I would usually bemoan the lack of feedback in a steering setup, but in the Mercedes EQA it’s fine. The steering is light and silky smooth, very much in keeping with the rest of the car.
There are different driving modes to choose from, efficient, comfort and sport, but I just left it in comfort. That feels most appropriate and best suited to the car. Sport merely sharpens the throttle response. In sport, to get the power gage round to 100% simply requires less travel on the accelerator than it does in comfort. It doesn’t make things any sharper or quicker. Leave it in comfort and let it do its thing.
How practical is the Mercedes EQA?
The Mercedes EQA is so easy to get to grips with, that you can really sit back and take it all in. One advantage of EVs in a countryside setting is how quiet they are. You can silently breeze through sleepy villages without drawing any attention to yourself.
Around town it’s a breeze as well. The AMG Line Premium Plus brings in self-parking and augmented reality satnav. Throw in the driver assistance package, which adds adaptive cruise control and lane keep assist, and the EQA has you covered. Taking the stress out of driving is very much the aim of the game.
The practicality element very much depends upon your use case. For domestic and commuting purposes, the Mercedes EQA is a refined companion. For regular longer journeys, it will no doubt prove more troublesome. The stated WLTP range is “up to 263 miles”, although I averaged 3.1 miles per kWH. This equates to a range of 206.15 miles. As is always the case with EVs, the presence of a charging facility at home is necessary.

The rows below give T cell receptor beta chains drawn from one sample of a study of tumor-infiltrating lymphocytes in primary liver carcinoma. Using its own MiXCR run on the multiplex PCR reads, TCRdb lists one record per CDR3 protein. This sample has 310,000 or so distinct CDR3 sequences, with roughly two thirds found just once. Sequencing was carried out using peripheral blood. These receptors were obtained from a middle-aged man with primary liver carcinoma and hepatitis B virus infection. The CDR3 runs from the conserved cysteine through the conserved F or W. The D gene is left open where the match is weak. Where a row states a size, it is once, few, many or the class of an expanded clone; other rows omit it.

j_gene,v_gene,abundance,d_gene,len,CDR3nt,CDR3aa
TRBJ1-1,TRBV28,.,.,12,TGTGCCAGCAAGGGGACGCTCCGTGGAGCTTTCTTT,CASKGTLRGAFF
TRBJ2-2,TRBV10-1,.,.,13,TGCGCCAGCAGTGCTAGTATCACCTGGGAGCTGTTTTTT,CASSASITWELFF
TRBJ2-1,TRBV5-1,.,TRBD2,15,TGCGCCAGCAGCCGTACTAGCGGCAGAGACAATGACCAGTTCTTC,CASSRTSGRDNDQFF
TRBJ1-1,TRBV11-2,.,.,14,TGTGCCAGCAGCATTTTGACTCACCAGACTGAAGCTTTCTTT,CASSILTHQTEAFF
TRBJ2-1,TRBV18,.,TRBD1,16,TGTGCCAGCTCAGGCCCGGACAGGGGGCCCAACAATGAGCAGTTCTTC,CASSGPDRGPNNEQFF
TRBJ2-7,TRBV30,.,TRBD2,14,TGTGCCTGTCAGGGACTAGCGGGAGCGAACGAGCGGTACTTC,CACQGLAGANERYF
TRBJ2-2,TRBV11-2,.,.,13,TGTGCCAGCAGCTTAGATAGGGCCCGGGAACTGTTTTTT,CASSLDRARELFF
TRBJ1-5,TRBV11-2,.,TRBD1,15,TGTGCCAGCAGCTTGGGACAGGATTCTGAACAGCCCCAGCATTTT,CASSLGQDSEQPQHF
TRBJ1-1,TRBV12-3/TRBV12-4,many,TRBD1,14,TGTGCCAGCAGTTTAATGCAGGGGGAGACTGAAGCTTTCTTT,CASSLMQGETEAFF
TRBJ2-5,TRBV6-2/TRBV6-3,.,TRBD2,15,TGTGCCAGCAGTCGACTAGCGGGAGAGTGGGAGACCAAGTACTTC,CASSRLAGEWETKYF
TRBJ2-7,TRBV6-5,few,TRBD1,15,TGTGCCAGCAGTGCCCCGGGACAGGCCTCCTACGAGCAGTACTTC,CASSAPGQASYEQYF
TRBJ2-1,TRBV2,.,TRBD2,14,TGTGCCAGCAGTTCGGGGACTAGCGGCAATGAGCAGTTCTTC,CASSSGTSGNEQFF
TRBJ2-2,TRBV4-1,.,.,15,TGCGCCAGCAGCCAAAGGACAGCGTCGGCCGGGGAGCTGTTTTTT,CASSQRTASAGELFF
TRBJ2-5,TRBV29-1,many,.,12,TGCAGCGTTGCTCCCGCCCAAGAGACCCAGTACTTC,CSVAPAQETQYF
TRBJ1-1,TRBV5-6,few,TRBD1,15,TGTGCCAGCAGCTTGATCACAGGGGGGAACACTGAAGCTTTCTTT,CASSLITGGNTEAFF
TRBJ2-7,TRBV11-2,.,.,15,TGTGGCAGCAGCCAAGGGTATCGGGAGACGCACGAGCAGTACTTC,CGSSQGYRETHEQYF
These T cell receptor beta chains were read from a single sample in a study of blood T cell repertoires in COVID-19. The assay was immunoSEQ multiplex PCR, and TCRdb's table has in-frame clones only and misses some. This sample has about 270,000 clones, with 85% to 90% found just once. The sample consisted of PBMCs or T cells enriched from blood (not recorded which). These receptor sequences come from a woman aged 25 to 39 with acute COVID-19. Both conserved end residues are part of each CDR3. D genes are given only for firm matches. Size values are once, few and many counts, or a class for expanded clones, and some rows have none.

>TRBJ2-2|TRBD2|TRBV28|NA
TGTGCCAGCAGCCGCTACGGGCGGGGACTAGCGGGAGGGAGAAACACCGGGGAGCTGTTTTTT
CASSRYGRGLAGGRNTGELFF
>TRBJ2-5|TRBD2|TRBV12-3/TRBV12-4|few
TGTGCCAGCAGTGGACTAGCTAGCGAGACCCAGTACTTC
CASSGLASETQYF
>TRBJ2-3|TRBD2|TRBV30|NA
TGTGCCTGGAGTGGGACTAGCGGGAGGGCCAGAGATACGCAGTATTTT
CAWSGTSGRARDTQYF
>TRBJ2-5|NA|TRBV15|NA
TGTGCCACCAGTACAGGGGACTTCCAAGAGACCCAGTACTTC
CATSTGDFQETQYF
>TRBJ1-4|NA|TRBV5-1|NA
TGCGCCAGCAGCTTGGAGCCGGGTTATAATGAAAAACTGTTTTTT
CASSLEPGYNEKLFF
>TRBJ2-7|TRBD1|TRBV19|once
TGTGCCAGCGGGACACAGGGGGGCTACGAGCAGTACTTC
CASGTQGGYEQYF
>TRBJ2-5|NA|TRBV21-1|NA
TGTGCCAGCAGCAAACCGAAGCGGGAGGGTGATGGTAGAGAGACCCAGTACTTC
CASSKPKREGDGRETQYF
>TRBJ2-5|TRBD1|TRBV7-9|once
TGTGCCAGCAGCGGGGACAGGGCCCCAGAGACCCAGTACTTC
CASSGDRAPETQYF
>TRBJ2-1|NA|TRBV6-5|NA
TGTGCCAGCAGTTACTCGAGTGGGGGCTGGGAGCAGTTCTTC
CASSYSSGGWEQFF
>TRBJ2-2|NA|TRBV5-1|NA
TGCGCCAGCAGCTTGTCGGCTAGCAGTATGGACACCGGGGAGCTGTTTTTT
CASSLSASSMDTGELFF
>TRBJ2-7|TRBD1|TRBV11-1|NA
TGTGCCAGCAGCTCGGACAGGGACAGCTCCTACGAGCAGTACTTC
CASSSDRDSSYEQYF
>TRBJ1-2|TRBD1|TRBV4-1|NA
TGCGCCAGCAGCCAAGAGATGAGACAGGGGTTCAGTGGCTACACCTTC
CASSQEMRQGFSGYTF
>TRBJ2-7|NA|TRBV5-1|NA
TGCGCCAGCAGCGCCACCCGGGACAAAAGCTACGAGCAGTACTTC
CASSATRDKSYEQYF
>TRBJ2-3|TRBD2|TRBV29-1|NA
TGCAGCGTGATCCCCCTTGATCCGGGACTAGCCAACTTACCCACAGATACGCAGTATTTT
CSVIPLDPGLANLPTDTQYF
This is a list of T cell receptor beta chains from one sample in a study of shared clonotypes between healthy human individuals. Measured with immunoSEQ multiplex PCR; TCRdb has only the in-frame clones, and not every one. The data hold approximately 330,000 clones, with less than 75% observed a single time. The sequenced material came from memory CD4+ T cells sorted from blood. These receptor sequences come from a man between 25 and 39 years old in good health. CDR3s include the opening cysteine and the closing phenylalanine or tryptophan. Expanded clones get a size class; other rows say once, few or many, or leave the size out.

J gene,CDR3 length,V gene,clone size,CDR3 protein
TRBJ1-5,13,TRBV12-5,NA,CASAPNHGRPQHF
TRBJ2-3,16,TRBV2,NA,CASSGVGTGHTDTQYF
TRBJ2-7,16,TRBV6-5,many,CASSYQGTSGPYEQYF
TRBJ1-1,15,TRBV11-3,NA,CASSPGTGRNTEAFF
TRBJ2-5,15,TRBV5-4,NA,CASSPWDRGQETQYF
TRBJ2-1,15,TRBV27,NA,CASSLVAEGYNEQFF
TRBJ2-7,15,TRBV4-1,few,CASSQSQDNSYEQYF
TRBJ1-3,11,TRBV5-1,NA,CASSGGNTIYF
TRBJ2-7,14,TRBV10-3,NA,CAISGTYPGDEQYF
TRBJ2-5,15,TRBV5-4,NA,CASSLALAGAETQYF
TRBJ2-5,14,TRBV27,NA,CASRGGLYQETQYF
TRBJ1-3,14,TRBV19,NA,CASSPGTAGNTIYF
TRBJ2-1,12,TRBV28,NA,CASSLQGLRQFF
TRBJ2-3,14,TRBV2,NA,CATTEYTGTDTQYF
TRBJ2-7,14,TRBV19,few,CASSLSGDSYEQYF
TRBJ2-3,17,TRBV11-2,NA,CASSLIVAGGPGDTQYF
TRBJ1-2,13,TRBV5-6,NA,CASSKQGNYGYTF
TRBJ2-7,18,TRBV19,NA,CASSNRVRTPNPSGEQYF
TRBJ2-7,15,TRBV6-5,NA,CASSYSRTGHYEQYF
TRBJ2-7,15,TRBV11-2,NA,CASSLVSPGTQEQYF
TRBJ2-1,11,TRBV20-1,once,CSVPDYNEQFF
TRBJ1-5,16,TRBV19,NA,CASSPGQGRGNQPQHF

Space is also at a premium versus the GLA. The boot is smaller and the cabin slightly more restricted. When loading my youngest into the EQA, I managed to fit his pram top and wheels the boot, but nothing more. The rest of his stuff had to come into the cabin. A family excursion would require a roof box. Such is the space consumed by the batteries in a non-EV specific platform, this rather large car is certainly compromised on space.
If you’re not planning family holidays and regular long journeys, however, there’s little to fault. As a daily car, slotting seamlessly into the background, it ticks a lot of boxes.
I must confess that the on-paper facts and figures of the Mercedes EQA left me scratching my head at first. It costs how much? Surely it can’t justify that. Such is the lot of EVs. Batteries are incredibly expensive and there is a premium to pay in order to own one. They also take up a lot of space.
Without doubt, the Mercedes EQA is a terrific advertisement for the Mercedes GLA. They look similar inside and out, albeit with a £10,000 price difference.
I did, however, rather like the EQA. It’s not trying to be something it’s not. It won’t raise any pulses, but it is well appointed and intelligently laid out. Not having to pay for petrol or diesel in the current climate is a bonus which will unquestionably save you money, so that eats into some price difference. You won’t get stung by ultra-low emission zones and congestion charges, either. As a city car, it all works rather well.
There’s plenty of choice now on the EV scene. c.£50k opens several options. The Mercedes EQA without doubt feels like a premium product, a traditional manufacturer flexing its car-making muscles against the upstarts. To that end, it has carved out its own niche in the sector. It feels and looks like a serious car rather than a gimmick. If you’re looking for a relaxed, stylish and well appointed daily driver, the Mercedes EQA carries plenty of appeal.